Solidarity is defined as “…the growing awareness of interdependence among individuals and nations…a moral and social attitude,” (St, John Paul II, Sollicitudo rei Socialis, 1987).  This perspective is powerfully experienced through the encounters of mission.

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Working with Jamaicans to build home for homeless.

St. John Paul II also stated in Sollitcitudo rei Socialis that solidarity is about “building a community that empowers everyone to attain their full potential through each of us respecting each other’s dignity, rights and responsibilities making the world a better place to live.” According to our Catechism, “international solidarity is a requirement of the moral order” (1941). It is about standing with others and experiencing their joys and struggles. And solidarity is much more than a feeling, it is a call to action to commit oneself to the common good of all, especially the poor and most vulnerable. This commitment is actualized through addressing “the fundamental causes of injustice and the sources of violence in our world” by engaging in activities like peacemaking, just policy advocacy, and of course prayer and education (National Conference of Catholic Bishops, Called to Global Solidarity).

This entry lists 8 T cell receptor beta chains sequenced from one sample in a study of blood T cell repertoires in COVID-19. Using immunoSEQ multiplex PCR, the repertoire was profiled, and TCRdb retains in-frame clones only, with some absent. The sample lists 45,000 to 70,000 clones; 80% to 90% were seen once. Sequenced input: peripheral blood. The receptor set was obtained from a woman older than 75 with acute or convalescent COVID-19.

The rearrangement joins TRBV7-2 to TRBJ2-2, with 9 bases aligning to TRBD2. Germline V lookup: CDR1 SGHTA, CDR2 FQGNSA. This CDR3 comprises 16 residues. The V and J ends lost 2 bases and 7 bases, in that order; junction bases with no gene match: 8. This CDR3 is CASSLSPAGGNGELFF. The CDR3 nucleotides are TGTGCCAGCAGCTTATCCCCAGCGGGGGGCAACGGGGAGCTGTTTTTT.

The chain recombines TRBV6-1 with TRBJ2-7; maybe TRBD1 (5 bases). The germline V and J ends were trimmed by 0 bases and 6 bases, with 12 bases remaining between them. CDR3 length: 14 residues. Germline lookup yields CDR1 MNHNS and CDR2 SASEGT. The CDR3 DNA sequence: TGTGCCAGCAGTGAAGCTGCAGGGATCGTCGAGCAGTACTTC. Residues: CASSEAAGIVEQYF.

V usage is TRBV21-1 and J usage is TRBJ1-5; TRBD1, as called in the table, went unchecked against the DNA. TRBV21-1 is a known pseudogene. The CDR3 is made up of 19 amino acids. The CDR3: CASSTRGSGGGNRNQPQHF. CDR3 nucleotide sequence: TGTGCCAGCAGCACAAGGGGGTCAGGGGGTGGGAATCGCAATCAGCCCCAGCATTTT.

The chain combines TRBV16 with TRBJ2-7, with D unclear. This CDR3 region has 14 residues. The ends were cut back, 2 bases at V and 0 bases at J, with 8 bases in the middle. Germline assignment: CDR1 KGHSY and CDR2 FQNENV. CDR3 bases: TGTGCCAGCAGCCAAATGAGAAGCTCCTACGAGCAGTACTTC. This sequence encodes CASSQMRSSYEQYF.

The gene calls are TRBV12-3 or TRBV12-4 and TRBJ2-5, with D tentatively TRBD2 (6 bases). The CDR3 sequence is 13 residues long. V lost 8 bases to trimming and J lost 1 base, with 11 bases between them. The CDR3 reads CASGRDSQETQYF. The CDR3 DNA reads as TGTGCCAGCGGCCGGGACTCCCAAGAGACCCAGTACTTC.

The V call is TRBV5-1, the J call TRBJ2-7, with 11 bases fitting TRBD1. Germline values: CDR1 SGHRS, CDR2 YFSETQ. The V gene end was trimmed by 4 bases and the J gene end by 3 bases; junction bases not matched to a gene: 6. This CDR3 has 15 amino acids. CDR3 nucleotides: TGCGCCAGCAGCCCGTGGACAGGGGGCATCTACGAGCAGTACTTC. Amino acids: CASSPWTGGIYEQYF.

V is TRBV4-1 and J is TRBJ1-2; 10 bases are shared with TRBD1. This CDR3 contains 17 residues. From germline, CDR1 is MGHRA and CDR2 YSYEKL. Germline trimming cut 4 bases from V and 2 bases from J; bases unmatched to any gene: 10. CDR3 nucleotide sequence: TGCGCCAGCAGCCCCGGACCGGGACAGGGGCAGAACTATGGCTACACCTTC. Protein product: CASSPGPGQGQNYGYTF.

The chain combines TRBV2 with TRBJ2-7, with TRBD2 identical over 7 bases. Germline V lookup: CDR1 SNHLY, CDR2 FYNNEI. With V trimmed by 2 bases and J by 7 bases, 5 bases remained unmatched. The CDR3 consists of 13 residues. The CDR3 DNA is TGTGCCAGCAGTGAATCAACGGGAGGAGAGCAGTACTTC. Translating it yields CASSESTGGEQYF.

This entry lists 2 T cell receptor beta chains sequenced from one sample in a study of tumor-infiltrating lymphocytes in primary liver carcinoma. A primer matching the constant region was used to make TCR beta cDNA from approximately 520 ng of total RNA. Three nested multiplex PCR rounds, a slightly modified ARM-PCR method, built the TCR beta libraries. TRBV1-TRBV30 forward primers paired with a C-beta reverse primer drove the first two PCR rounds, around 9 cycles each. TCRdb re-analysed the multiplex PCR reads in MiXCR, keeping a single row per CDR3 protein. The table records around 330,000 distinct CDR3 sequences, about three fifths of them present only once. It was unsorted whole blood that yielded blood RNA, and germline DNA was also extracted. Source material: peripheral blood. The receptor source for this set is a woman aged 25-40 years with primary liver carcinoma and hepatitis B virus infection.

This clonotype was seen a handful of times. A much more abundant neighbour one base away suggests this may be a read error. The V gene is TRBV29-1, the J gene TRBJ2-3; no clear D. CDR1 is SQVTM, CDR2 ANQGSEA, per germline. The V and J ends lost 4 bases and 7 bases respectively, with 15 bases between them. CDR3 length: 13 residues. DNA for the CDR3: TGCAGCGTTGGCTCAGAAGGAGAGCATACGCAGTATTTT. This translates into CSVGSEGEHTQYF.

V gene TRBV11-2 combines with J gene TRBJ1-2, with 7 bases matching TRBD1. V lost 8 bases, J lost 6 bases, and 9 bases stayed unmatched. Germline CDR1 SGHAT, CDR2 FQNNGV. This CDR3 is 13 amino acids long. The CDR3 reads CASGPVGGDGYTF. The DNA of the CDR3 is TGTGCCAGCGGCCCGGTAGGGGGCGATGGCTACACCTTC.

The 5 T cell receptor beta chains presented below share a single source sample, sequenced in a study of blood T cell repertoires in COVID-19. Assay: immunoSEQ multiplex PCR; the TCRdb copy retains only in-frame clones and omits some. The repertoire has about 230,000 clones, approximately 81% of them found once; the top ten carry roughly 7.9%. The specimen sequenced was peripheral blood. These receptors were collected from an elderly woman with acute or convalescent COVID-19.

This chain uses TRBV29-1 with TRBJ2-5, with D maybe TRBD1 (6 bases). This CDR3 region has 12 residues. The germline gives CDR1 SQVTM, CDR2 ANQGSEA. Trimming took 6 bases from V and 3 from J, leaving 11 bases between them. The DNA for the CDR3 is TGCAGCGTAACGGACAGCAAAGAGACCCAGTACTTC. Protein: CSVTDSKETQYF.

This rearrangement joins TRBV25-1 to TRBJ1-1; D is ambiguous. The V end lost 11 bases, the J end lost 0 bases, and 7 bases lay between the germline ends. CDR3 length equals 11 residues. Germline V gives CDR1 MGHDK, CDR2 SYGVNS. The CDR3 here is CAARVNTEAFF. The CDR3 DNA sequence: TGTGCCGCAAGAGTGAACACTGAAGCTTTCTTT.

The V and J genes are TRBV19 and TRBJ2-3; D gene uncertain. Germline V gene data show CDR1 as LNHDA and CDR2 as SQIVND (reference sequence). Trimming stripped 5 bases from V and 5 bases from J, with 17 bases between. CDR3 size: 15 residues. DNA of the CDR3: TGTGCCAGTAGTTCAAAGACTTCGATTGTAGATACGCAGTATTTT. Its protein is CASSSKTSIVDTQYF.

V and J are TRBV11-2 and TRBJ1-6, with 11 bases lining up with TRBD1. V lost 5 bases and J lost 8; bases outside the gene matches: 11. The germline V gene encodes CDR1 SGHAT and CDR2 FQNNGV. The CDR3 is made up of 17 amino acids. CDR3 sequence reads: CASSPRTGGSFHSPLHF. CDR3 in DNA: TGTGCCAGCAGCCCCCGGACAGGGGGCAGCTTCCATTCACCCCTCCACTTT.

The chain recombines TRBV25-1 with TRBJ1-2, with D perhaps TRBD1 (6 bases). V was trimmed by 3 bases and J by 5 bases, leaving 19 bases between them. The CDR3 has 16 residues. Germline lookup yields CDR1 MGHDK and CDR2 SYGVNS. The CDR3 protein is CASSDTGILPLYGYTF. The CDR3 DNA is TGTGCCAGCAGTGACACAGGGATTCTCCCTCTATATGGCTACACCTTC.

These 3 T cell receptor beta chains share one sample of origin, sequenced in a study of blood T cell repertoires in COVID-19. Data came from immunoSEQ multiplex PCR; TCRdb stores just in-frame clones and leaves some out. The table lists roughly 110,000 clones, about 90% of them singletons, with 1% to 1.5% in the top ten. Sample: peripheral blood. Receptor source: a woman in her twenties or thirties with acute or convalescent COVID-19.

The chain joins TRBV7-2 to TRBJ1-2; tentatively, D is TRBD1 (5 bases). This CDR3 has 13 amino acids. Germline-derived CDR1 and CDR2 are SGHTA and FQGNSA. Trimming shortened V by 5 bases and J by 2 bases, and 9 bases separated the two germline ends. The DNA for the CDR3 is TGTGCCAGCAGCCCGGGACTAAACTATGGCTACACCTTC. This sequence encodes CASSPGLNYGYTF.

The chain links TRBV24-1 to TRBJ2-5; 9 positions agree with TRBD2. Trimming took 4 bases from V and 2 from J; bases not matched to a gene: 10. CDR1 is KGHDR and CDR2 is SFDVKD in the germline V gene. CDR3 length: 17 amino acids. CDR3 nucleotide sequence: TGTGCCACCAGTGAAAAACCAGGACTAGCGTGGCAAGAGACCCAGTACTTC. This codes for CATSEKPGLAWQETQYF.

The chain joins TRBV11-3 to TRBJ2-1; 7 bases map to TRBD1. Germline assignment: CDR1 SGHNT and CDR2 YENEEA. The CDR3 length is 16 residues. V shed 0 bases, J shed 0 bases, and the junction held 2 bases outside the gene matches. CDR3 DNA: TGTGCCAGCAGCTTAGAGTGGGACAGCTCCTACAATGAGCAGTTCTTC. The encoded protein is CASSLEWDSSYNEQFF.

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Mutuality is an approach that retains, even enhances, human dignity between peoples and communities in mission.  It attempts to rid relations with individuals and communities of power imbalances due to education, wealth and resources; paternalism; causes of dependency and cultural arrogance.

Catholic Relief Services (CRS) offers programs, activities and opportunities throughout the year that reflect solidarity and mutuality. The Center for Mission represents CRS in the Archdiocese of St. Paul and Minneapolis.

If you would like additional information about solidarity, mutuality or CRS, contact Mike Haasl, Global Solidarity Coordinator, for the Center for Mission, Click Here>>